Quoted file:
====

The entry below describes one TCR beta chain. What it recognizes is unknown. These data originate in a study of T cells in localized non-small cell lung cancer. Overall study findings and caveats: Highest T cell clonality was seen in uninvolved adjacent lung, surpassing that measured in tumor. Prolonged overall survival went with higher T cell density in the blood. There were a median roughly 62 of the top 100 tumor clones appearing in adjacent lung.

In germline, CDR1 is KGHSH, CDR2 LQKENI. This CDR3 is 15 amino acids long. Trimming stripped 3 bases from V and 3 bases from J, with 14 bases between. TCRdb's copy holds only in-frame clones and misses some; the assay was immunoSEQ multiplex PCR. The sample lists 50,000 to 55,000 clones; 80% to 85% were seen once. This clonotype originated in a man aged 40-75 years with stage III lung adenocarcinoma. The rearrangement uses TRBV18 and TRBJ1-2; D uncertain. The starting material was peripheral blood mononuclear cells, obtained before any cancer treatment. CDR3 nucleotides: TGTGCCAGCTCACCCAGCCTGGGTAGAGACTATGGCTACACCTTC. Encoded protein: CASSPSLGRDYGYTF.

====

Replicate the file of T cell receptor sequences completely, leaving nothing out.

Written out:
The entry below describes one TCR beta chain. What it recognizes is unknown. These data originate in a study of T cells in localized non-small cell lung cancer. Overall study findings and caveats: Highest T cell clonality was seen in uninvolved adjacent lung, surpassing that measured in tumor. Prolonged overall survival went with higher T cell density in the blood. There were a median roughly 62 of the top 100 tumor clones appearing in adjacent lung.

In germline, CDR1 is KGHSH, CDR2 LQKENI. This CDR3 is 15 amino acids long. Trimming stripped 3 bases from V and 3 bases from J, with 14 bases between. TCRdb's copy holds only in-frame clones and misses some; the assay was immunoSEQ multiplex PCR. The sample lists 50,000 to 55,000 clones; 80% to 85% were seen once. This clonotype originated in a man aged 40-75 years with stage III lung adenocarcinoma. The rearrangement uses TRBV18 and TRBJ1-2; D uncertain. The starting material was peripheral blood mononuclear cells, obtained before any cancer treatment. CDR3 nucleotides: TGTGCCAGCTCACCCAGCCTGGGTAGAGACTATGGCTACACCTTC. Encoded protein: CASSPSLGRDYGYTF.